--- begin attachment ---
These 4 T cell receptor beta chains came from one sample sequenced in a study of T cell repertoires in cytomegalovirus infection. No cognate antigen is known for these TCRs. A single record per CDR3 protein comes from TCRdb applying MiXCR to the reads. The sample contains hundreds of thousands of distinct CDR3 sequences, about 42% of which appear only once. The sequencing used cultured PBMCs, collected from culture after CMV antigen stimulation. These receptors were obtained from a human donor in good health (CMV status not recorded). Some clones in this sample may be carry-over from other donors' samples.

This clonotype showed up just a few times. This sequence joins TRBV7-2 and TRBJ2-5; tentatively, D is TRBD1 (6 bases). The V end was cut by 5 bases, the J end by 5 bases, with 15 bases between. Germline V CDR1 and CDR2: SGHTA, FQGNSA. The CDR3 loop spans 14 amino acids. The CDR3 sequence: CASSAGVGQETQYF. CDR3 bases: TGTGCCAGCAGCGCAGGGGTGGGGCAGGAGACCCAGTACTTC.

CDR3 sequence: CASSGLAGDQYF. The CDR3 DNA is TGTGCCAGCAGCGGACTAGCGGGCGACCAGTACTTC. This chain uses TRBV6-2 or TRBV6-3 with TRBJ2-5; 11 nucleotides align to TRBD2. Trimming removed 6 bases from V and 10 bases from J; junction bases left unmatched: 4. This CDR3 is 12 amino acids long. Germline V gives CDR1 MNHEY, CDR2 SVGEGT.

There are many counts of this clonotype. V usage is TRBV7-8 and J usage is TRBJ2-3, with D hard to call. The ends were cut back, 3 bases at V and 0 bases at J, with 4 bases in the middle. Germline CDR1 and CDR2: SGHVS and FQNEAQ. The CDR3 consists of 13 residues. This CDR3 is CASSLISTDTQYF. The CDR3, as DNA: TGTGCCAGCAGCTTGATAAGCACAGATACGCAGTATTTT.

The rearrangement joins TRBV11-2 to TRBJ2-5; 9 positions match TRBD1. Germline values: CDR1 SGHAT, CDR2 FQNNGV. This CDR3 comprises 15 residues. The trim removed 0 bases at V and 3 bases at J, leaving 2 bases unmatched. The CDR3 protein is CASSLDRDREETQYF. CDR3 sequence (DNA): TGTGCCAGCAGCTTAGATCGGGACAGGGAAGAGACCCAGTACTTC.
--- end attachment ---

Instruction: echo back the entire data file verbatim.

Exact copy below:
These 4 T cell receptor beta chains came from one sample sequenced in a study of T cell repertoires in cytomegalovirus infection. No cognate antigen is known for these TCRs. A single record per CDR3 protein comes from TCRdb applying MiXCR to the reads. The sample contains hundreds of thousands of distinct CDR3 sequences, about 42% of which appear only once. The sequencing used cultured PBMCs, collected from culture after CMV antigen stimulation. These receptors were obtained from a human donor in good health (CMV status not recorded). Some clones in this sample may be carry-over from other donors' samples.

This clonotype showed up just a few times. This sequence joins TRBV7-2 and TRBJ2-5; tentatively, D is TRBD1 (6 bases). The V end was cut by 5 bases, the J end by 5 bases, with 15 bases between. Germline V CDR1 and CDR2: SGHTA, FQGNSA. The CDR3 loop spans 14 amino acids. The CDR3 sequence: CASSAGVGQETQYF. CDR3 bases: TGTGCCAGCAGCGCAGGGGTGGGGCAGGAGACCCAGTACTTC.

CDR3 sequence: CASSGLAGDQYF. The CDR3 DNA is TGTGCCAGCAGCGGACTAGCGGGCGACCAGTACTTC. This chain uses TRBV6-2 or TRBV6-3 with TRBJ2-5; 11 nucleotides align to TRBD2. Trimming removed 6 bases from V and 10 bases from J; junction bases left unmatched: 4. This CDR3 is 12 amino acids long. Germline V gives CDR1 MNHEY, CDR2 SVGEGT.

There are many counts of this clonotype. V usage is TRBV7-8 and J usage is TRBJ2-3, with D hard to call. The ends were cut back, 3 bases at V and 0 bases at J, with 4 bases in the middle. Germline CDR1 and CDR2: SGHVS and FQNEAQ. The CDR3 consists of 13 residues. This CDR3 is CASSLISTDTQYF. The CDR3, as DNA: TGTGCCAGCAGCTTGATAAGCACAGATACGCAGTATTTT.

The rearrangement joins TRBV11-2 to TRBJ2-5; 9 positions match TRBD1. Germline values: CDR1 SGHAT, CDR2 FQNNGV. This CDR3 comprises 15 residues. The trim removed 0 bases at V and 3 bases at J, leaving 2 bases unmatched. The CDR3 protein is CASSLDRDREETQYF. CDR3 sequence (DNA): TGTGCCAGCAGCTTAGATCGGGACAGGGAAGAGACCCAGTACTTC.